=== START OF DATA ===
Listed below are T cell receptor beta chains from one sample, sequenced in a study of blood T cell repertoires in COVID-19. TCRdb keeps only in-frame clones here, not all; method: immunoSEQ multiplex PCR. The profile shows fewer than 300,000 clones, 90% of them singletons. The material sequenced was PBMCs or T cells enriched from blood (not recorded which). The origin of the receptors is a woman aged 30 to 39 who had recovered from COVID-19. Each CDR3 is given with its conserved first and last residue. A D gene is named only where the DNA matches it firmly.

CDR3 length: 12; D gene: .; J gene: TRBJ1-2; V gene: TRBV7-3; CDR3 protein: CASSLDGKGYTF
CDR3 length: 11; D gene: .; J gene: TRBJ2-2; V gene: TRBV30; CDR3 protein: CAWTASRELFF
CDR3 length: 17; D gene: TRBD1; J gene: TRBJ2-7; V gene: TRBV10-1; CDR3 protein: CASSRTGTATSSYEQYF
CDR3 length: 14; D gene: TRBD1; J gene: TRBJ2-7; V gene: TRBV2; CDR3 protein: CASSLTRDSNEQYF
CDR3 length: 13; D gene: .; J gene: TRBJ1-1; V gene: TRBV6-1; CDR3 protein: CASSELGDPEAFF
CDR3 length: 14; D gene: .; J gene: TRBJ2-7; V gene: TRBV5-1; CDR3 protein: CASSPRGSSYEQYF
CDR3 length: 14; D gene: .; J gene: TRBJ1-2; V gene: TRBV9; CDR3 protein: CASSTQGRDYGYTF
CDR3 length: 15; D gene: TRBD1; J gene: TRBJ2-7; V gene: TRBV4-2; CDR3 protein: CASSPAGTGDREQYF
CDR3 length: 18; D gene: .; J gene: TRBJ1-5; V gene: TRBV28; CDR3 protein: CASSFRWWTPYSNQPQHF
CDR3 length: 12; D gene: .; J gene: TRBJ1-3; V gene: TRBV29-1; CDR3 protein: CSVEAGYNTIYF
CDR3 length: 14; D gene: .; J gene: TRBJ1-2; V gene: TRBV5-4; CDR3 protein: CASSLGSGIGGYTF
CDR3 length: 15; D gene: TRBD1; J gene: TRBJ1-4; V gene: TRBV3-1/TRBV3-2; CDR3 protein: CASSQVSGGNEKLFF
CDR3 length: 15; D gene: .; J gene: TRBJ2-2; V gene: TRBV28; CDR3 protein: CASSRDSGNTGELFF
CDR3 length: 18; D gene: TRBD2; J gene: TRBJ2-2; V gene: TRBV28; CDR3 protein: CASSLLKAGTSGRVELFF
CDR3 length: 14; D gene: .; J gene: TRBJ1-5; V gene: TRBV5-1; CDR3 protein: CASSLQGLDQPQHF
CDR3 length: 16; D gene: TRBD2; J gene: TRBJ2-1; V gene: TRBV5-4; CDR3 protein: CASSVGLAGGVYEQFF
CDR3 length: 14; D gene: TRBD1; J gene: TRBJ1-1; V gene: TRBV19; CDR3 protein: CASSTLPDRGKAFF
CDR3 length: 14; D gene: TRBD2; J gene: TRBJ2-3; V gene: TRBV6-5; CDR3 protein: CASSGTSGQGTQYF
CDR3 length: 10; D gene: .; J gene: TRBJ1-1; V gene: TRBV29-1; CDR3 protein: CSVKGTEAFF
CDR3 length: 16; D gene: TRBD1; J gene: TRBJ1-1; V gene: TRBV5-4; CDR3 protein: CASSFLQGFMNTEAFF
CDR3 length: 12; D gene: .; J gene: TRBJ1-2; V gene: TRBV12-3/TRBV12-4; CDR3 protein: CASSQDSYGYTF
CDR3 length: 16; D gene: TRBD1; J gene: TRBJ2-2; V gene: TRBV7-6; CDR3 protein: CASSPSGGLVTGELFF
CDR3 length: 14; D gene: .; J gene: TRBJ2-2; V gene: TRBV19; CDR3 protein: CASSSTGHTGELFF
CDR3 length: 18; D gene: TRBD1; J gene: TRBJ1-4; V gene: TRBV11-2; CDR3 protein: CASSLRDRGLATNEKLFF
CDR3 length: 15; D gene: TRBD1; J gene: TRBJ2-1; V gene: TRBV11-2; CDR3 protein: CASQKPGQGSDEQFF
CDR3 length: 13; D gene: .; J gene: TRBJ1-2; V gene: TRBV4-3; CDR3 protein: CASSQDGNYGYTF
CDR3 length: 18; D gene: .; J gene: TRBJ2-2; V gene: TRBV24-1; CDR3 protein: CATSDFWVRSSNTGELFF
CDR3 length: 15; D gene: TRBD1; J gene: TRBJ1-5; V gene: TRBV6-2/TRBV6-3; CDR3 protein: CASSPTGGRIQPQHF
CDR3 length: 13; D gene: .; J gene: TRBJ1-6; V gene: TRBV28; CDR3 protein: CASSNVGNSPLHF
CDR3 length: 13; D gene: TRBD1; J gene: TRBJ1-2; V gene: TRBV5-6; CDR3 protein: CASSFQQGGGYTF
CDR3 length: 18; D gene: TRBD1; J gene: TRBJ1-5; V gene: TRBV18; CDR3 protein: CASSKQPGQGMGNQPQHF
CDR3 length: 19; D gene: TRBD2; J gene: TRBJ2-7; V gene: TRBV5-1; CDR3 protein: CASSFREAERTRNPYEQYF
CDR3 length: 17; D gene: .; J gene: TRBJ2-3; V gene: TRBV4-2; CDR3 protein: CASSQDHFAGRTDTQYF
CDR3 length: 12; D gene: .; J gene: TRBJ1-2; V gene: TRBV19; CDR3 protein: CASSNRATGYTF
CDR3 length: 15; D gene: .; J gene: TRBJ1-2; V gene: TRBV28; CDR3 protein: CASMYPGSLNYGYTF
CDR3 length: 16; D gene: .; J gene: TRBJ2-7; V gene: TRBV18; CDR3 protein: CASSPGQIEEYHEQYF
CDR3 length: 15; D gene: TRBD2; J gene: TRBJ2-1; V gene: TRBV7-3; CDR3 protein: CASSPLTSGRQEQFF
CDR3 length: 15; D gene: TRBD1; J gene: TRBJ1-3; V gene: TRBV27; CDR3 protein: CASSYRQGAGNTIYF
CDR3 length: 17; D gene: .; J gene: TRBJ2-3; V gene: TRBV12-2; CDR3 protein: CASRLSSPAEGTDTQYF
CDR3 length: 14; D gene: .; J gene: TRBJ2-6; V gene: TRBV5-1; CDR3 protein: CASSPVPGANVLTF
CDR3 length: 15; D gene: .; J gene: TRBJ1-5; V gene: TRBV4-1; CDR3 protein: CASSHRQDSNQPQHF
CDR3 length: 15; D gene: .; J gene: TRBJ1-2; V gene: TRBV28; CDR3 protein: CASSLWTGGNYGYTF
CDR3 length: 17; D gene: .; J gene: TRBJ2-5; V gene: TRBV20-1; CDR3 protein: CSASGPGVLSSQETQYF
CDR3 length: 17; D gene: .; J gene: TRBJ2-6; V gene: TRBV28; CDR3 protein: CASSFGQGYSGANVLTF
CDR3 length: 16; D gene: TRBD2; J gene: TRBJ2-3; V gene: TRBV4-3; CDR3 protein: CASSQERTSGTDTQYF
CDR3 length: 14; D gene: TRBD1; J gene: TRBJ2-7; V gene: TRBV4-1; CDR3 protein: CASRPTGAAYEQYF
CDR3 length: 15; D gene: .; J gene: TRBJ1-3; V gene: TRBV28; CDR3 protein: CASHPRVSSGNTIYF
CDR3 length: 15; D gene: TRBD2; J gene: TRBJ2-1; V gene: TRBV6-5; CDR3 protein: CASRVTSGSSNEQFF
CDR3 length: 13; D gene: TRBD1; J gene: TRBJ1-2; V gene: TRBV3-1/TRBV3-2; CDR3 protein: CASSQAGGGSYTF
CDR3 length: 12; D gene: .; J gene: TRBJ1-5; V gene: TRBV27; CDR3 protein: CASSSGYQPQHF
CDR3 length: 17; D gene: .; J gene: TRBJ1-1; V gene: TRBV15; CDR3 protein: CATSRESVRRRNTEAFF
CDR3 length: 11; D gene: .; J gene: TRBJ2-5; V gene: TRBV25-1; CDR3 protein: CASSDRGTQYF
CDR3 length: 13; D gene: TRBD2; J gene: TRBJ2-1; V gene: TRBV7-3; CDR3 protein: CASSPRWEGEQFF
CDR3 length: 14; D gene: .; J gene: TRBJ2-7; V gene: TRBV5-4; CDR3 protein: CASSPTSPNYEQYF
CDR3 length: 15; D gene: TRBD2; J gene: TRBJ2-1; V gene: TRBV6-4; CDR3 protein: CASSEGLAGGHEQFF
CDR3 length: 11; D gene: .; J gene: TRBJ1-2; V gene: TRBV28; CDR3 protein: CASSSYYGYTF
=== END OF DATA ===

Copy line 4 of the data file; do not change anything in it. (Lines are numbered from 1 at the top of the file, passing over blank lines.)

CDR3 length: 17; D gene: TRBD1; J gene: TRBJ2-7; V gene: TRBV10-1; CDR3 protein: CASSRTGTATSSYEQYF